Keeping in mind that I’ve only spent a day on this bike, albeit a solid 8-hour one, here’s what stood out to me. From the moment we set off I felt like I had complete control of the bike. As I mentioned earlier, it did initially feel short in the reach but as soon as I got it on the trail I found that shortness put me in a great position to manoeuvre it through technical, rocky terrain. The narrow bars allowed me to hold this position well as I didn’t need to use my entire upper body to steer the bike, which in turn had me riding much faster than usual as I didn’t feel like I needed to readjust after a technical section. For me I often find that I’m capable of riding really technical features, but not if they’re closely followed by another – I always need that recovery time to get myself back in position and regain control. That wasn’t something I experienced on this bike.
Another new experience for me was not feeling so fatigued after a long ride. You may think ‘she only spent one day on it!’, but believe me, it was a long and brutal ride that was led by Ines Thoma and Fabien Barel, and fuelled by not much more than an artichoke salad and half a bottle of red wine (try telling the French you don’t eat meat, then try telling them you don’t eat cheese either!).
There’s several factors I think contributed towards this endurance. The most obvious is that the bike is carbon, so it’s much lighter than anything I have previously ridden. I have always made the assumption that you only notice the benefits of a carbon bike when climbing, but on longer descents and manoeuvring it through the deep gullies and over the boulders in Nice, it required less strength and physical exertion to do so. My riding position will also have played a big part in my legs not feeling fatigued. I found myself more upright than usual, putting less strain on my legs and also giving me much more range for getting over the larger features.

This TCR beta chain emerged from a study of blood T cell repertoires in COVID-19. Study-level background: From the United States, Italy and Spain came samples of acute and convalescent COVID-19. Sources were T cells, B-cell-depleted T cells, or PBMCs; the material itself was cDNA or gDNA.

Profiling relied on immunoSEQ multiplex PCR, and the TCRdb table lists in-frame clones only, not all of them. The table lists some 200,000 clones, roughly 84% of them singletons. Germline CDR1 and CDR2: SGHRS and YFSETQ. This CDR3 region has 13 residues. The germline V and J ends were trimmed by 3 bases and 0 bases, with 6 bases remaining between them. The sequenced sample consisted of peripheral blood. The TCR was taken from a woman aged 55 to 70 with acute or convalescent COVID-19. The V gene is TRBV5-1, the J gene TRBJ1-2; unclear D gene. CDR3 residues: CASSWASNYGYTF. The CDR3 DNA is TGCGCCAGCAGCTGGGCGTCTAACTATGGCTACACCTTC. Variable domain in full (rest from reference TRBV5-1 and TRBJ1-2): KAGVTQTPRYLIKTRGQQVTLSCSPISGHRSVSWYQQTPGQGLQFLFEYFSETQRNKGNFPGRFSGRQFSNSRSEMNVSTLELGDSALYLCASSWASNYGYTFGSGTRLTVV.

Also playing a huge role in saving my energy was the fact the bike didn’t lose traction thanks to the finely tuned rear suspension. It’s a very odd (but nice) feeling to not lose speed when rolling and have the bike actually carry me forward. The best way to describe this is often when I’m met with a gravel path my bike gradually slows as it goes over the bumps, much like hitting the sand in Mario Kart. But with the Spectral, traction loss is minimal, so even without pedalling it held speed really well. Clearly the time Canyon has spent developing the three phase suspension platform is noticeable, and it works wonders.
While I was initially concerned by the narrower handlebars and shorter reach compared to the unisex version, on the trail, those concerns were never realised for me. The bike was comfortable and easy to ride. That said, those riders who are on the borderline of sizing like I am may want to look closely at the numbers – particularly more aggressive riders who may appreciate the extra reach and wider bars on the unisex Spectral. That said, it’s rather nice to have the choice in the first place.
If you want to have great control on both the technical climbs and the descents, and not be too exhausted to keep on going long after your breakfast energy has ceased, then the Spectral may be the all-round trail bike for you. It’s playful when you want it to be but will support you through the roughest trails and comes with a wealth of new technology from Canyon to stand the test of time (and UK weather).
I may have only spent 8 hours riding this bike, but it’s already left a lasting impression, and a very big smile.
2019 Canyon Spectral WMN CF SLX 9.0
- Frame // Full Carbon Fibre Frame, Women’s Specific Geometry & Suspension, 140mm Travel
- Fork // Fox Factory 34 Float Factory, 150mm Travel
- Shock // Fox Float DPS Factory EVOL
- Hubs // DT Swiss, 110x15mm Front & 148x12mm Rear
- Rims // DT Swiss XMC 1200 Carbon, 30mm wide
- Tyres // Maxxis Minion DHR II 3C Maxx Terra 2.4in WT Front & Ardent 2.4in EXO Rear
- Chainset // SRAM X1 Carbon w/30t X-Sync 2 Chainring
- Rear Mech // SRAM X01 Eagle, 12-Speed
- Shifter // SRAM GX Eagle Trigger, 12-Speed
- Cassette // SRAM XG-1295 Eagle, 10-50t, 12-Speed
- Brakes // SRAM Guide RSC, 180mm Front & Rear
- Stem // Canyon V12, 40mm
- Bars // Canyon H23 Riserbar CF, 740mm Wide
- Grips // Ergon GD1
- Seatpost // RockShox Reverb Stealth, 30.9mm, 125mm Travel
- Saddle // SDG Allure
- Size Tested // Medium
- Sizes available // X-Small, Small & Medium
- RRP // €4999
Travel and accommodation were provided by Canyon.
|Product:||Spectral WMN CF 9.0|
|From:||Canyon Bicycles, canyon.com|
|Tested:||by Amanda for a day|